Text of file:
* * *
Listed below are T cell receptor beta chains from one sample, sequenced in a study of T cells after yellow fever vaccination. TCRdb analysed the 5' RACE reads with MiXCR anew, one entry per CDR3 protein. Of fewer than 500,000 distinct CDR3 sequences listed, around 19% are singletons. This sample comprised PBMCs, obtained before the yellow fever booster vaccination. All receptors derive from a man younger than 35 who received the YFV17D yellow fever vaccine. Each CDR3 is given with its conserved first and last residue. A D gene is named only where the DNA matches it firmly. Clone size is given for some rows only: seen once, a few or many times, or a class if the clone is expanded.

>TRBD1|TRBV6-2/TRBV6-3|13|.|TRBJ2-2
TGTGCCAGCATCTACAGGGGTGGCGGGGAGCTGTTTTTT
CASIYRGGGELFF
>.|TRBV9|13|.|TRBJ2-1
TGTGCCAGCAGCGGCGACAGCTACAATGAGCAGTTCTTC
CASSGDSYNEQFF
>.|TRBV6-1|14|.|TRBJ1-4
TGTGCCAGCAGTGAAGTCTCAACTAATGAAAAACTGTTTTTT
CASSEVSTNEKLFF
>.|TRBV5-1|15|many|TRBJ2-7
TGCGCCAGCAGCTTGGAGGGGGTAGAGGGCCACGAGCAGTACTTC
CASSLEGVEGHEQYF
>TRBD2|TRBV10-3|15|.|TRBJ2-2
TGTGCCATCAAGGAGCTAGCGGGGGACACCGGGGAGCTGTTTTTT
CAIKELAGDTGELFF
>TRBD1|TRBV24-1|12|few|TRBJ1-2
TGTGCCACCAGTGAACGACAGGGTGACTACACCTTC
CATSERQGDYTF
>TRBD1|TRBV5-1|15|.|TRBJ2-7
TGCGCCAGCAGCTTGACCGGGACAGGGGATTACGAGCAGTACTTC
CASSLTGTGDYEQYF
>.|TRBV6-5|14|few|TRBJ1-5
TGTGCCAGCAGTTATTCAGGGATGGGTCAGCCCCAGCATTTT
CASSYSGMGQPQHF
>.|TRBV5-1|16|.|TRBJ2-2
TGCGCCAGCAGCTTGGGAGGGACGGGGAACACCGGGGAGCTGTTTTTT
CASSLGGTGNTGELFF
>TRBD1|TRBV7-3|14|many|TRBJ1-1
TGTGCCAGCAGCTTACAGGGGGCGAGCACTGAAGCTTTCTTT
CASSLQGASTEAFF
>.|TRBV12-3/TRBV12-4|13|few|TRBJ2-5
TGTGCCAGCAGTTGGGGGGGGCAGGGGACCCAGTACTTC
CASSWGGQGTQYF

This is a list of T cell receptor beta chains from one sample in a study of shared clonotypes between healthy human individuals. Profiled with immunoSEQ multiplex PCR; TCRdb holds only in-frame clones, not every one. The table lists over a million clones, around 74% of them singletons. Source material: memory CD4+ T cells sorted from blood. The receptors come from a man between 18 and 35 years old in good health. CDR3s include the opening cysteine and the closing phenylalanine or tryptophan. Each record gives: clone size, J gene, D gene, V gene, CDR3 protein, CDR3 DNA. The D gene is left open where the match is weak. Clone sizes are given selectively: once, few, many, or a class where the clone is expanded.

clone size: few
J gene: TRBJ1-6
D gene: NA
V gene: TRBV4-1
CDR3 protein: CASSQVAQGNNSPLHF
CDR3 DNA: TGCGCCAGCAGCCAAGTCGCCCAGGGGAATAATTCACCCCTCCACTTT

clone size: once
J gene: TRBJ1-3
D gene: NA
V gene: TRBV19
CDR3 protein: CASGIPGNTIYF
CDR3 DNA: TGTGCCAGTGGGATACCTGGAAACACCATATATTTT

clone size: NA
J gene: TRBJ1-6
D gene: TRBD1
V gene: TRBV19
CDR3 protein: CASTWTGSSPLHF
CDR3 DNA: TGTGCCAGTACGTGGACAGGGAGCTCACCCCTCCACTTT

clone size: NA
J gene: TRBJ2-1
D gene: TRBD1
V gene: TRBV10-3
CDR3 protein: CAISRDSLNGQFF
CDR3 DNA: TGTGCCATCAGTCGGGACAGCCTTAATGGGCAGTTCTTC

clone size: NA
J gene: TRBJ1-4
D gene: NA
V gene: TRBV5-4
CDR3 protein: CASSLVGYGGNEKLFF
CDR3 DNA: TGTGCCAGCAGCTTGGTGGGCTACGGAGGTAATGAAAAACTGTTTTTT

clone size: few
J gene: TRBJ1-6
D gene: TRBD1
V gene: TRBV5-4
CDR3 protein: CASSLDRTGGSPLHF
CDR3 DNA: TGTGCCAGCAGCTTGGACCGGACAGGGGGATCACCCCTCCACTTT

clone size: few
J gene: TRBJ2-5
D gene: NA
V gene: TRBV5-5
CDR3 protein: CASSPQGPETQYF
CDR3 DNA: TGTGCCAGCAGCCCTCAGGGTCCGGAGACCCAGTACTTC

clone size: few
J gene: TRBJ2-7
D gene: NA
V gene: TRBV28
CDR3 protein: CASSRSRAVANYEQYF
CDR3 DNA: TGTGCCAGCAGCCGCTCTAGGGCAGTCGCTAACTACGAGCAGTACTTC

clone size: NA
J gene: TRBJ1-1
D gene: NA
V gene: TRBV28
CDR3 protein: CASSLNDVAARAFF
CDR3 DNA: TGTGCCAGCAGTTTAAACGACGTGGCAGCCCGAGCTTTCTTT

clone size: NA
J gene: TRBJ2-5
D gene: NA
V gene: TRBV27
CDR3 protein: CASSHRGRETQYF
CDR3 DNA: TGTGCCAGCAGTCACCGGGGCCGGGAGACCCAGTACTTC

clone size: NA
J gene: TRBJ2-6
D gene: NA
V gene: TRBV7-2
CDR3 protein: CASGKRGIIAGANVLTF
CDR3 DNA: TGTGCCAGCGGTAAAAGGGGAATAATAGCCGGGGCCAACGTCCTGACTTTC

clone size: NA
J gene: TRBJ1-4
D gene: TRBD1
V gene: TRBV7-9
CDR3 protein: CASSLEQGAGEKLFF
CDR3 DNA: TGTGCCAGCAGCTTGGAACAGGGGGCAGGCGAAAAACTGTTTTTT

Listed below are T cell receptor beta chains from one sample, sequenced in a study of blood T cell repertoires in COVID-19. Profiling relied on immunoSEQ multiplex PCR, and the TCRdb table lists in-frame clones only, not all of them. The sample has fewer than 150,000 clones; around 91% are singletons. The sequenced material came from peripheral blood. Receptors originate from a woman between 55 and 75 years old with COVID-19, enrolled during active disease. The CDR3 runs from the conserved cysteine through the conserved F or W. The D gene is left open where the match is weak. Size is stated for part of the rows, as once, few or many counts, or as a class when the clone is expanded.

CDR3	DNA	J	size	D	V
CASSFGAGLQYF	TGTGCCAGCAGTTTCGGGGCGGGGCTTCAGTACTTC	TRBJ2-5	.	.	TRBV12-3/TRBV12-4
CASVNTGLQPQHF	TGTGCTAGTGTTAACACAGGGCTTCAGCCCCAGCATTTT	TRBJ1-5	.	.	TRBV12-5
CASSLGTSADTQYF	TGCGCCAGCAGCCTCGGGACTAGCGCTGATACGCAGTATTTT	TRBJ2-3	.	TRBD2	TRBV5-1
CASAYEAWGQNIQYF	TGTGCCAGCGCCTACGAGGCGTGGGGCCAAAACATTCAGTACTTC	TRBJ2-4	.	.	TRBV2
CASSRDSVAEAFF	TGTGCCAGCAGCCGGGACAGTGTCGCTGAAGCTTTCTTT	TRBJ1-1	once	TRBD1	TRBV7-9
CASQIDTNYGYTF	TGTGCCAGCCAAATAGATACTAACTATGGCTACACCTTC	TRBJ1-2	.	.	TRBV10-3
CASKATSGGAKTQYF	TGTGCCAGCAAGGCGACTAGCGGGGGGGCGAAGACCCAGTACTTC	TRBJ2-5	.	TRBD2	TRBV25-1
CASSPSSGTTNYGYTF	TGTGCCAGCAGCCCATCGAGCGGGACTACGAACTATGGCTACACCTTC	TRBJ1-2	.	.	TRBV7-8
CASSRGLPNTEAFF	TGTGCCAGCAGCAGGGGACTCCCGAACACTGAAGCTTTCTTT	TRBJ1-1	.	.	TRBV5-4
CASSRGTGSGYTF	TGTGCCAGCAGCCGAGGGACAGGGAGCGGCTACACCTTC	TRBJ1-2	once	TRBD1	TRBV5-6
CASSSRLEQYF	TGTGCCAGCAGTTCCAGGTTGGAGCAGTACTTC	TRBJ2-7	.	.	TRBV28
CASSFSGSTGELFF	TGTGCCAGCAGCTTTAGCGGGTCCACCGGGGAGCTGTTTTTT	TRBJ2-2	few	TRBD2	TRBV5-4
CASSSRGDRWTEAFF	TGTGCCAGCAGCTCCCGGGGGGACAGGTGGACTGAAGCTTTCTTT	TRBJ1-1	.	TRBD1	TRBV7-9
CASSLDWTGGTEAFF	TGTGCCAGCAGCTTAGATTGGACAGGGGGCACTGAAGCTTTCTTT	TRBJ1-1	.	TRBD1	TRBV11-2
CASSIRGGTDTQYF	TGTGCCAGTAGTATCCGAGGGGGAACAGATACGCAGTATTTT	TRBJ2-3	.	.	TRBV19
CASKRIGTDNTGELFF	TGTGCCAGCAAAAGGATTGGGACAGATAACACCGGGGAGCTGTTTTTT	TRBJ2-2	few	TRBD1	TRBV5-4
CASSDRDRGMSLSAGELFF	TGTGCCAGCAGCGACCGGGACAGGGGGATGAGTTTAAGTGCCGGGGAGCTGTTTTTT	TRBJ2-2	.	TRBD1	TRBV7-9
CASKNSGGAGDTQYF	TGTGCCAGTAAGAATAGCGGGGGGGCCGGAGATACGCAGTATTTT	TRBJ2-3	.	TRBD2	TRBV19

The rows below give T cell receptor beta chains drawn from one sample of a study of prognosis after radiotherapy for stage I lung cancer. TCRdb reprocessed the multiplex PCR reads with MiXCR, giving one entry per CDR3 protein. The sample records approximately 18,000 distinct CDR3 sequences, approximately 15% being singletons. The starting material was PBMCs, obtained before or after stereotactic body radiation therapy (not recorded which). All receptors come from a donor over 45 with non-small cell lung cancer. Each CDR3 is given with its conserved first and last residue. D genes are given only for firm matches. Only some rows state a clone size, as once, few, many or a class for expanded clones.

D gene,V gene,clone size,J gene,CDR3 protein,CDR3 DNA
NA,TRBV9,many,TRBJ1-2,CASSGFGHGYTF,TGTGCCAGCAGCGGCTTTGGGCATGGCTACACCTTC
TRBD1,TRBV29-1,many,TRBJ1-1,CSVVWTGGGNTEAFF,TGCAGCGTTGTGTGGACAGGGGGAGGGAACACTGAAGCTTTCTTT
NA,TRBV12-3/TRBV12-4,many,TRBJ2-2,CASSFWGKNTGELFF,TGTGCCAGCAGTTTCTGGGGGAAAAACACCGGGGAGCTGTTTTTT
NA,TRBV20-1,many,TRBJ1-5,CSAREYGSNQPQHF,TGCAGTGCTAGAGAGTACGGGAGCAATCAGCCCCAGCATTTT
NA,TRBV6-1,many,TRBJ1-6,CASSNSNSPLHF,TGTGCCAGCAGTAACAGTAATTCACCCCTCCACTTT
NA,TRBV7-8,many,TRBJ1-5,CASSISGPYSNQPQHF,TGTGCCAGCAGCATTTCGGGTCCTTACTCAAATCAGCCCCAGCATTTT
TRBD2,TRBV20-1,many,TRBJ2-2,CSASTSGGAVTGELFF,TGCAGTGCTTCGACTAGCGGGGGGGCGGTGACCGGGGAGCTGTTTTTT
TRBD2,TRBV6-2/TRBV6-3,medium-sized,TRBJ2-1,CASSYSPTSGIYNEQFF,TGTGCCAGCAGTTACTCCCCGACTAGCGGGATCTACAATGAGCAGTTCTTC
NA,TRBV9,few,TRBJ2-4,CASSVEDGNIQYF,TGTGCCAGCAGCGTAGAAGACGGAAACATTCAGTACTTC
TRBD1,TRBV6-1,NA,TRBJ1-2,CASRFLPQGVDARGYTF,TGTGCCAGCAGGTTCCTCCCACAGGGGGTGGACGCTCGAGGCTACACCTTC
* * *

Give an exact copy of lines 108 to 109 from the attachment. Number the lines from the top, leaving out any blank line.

Listed below are T cell receptor beta chains from one sample, sequenced in a study of blood T cell repertoires in COVID-19. Profiling relied on immunoSEQ multiplex PCR, and the TCRdb table lists in-frame clones only, not all of them. The sample has fewer than 150,000 clones; around 91% are singletons. The sequenced material came from peripheral blood. Receptors originate from a woman between 55 and 75 years old with COVID-19, enrolled during active disease. The CDR3 runs from the conserved cysteine through the conserved F or W. The D gene is left open where the match is weak. Size is stated for part of the rows, as once, few or many counts, or as a class when the clone is expanded.

CDR3	DNA	J	size	D	V